The U.S. completely re-imposed sanctions on Iran on November 5, 2018, that had been waived off or lifted under the JCPOA, doubling down on the first round of sanctions imposed on August 7, 2018. Being called the “toughest” of all, these sanctions will seriously target critical sectors of Iran’s economy such as the energy, shipping and building, and financial sectors.3 Several bans like the ones on doing business with Iranian companies, all types of imports originated in Iran, and on selling aircraft as well as repair parts were already intact. Despite being an oil rich country, Iran’s economy has been adversely affected due to sanctions.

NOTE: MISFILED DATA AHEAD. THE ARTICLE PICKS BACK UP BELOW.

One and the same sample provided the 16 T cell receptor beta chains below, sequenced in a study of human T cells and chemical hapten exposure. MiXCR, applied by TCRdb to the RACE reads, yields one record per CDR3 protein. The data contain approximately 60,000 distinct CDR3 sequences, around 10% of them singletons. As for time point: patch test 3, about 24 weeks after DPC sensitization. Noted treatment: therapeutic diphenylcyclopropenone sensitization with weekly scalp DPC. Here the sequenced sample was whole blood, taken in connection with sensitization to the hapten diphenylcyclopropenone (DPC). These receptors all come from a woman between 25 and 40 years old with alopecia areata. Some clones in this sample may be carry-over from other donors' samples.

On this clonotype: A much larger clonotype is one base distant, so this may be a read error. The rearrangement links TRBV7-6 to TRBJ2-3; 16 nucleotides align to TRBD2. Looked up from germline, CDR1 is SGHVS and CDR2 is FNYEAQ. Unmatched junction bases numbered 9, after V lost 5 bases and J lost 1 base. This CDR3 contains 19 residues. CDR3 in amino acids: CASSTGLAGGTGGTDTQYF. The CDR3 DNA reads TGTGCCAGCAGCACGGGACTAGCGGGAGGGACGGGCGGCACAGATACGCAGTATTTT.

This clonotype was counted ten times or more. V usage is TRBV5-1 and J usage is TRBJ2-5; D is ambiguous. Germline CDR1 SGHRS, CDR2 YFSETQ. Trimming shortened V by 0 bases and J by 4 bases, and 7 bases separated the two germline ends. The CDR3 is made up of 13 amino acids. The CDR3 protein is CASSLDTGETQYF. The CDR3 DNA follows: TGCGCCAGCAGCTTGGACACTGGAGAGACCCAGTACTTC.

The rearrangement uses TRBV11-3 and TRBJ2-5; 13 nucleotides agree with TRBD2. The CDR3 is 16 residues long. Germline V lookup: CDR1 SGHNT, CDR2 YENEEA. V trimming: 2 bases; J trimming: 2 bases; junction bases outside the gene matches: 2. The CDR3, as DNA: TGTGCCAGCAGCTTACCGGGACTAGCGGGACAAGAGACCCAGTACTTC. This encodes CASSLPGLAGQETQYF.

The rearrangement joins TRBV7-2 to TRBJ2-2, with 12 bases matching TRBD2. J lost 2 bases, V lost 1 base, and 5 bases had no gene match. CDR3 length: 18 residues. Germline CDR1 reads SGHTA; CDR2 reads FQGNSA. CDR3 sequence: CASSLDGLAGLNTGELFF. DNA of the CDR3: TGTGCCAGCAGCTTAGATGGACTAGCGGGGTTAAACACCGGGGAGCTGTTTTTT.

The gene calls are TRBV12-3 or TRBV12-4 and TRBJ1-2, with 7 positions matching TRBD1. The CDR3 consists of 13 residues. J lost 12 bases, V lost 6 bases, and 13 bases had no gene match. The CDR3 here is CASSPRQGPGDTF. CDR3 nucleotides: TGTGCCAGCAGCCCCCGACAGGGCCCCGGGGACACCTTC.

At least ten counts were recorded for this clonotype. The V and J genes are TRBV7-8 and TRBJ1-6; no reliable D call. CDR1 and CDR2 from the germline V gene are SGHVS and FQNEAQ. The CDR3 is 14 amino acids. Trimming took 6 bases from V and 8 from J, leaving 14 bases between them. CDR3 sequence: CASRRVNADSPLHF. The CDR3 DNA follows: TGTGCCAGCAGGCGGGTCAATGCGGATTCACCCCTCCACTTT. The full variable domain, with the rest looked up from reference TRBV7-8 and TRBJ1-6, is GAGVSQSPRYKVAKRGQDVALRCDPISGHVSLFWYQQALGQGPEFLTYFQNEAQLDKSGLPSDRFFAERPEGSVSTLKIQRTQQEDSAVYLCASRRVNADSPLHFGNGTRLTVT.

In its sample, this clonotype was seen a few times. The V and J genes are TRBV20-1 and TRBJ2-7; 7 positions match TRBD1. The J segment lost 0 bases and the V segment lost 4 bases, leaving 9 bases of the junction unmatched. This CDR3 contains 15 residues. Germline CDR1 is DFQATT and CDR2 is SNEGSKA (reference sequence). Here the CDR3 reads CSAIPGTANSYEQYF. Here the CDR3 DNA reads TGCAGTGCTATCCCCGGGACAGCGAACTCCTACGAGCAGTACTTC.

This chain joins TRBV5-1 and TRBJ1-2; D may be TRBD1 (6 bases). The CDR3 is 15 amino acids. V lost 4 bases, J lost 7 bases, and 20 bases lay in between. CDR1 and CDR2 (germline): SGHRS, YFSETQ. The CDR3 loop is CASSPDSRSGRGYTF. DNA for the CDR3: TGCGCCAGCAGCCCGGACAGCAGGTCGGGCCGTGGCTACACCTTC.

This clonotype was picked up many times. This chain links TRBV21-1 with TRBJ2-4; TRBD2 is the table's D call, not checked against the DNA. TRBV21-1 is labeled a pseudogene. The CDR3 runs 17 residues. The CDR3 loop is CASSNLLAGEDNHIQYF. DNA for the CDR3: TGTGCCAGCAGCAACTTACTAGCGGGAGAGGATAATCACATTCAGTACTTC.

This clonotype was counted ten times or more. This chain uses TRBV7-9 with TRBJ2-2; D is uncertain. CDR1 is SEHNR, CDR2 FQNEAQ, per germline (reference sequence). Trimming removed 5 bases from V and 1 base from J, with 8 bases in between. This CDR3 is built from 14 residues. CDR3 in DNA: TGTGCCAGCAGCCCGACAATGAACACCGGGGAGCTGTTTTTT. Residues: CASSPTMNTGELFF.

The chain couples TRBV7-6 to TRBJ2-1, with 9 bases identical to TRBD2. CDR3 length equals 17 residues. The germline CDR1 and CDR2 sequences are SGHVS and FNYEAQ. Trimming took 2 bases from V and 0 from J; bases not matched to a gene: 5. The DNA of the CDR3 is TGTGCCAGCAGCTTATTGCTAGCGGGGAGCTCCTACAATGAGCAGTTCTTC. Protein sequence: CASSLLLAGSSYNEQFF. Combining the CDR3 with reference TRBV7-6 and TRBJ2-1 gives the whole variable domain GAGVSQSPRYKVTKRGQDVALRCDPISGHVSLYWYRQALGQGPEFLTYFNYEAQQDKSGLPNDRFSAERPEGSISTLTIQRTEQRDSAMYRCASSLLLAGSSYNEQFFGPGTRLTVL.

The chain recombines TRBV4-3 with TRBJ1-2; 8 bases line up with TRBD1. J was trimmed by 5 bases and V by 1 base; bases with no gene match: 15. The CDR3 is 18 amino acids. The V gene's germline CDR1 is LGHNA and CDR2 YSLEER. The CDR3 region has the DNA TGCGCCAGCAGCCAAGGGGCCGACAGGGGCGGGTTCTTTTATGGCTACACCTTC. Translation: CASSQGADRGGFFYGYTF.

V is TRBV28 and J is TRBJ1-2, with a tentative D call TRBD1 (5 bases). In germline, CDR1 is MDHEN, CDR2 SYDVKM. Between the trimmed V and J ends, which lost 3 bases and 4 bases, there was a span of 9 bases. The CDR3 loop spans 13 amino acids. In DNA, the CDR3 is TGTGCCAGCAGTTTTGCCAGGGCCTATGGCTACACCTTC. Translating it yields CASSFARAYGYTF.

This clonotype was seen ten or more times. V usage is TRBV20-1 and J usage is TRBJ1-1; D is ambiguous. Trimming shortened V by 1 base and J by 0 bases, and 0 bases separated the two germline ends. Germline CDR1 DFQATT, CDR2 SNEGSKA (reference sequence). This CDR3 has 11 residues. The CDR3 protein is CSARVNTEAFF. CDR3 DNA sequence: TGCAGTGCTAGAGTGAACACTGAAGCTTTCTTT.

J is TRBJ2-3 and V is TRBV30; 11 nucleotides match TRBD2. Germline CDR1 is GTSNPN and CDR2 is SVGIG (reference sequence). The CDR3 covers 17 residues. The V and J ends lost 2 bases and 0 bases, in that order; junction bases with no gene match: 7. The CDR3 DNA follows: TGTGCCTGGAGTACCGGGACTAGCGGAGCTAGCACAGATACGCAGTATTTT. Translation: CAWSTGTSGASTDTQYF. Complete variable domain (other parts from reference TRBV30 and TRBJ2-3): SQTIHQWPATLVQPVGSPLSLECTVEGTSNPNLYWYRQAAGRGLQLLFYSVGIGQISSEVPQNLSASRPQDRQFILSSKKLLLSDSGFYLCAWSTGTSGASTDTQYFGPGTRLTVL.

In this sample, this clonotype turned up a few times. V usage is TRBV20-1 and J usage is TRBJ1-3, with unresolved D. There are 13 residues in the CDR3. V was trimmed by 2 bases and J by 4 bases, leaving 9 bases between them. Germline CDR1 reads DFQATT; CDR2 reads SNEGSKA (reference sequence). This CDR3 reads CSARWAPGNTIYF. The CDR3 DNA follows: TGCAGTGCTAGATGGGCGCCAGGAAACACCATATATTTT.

Iran claimed that the American sanctions violated a bilateral treaty of 1955 that regulated trade and commerce between the two countries, and took the case to the International Court of Justice (ICJ) in August, 2018. Finding its case as “credible and urgent,” the ICJ ordered the U.S. to “remove, by means of its choosing, any impediments arising from the measures announced on May 8,” and allowed medicines, foodstuff, medical devices, and agricultural goods into Iran along with equipment necessary for the safety of civil aviation. The decision was said to be a first when ICJ ruled on an “economic warfare” case. The U.S., however, terminated the 1955 Treaty of Amity with Iran, following the ICJ ruling.4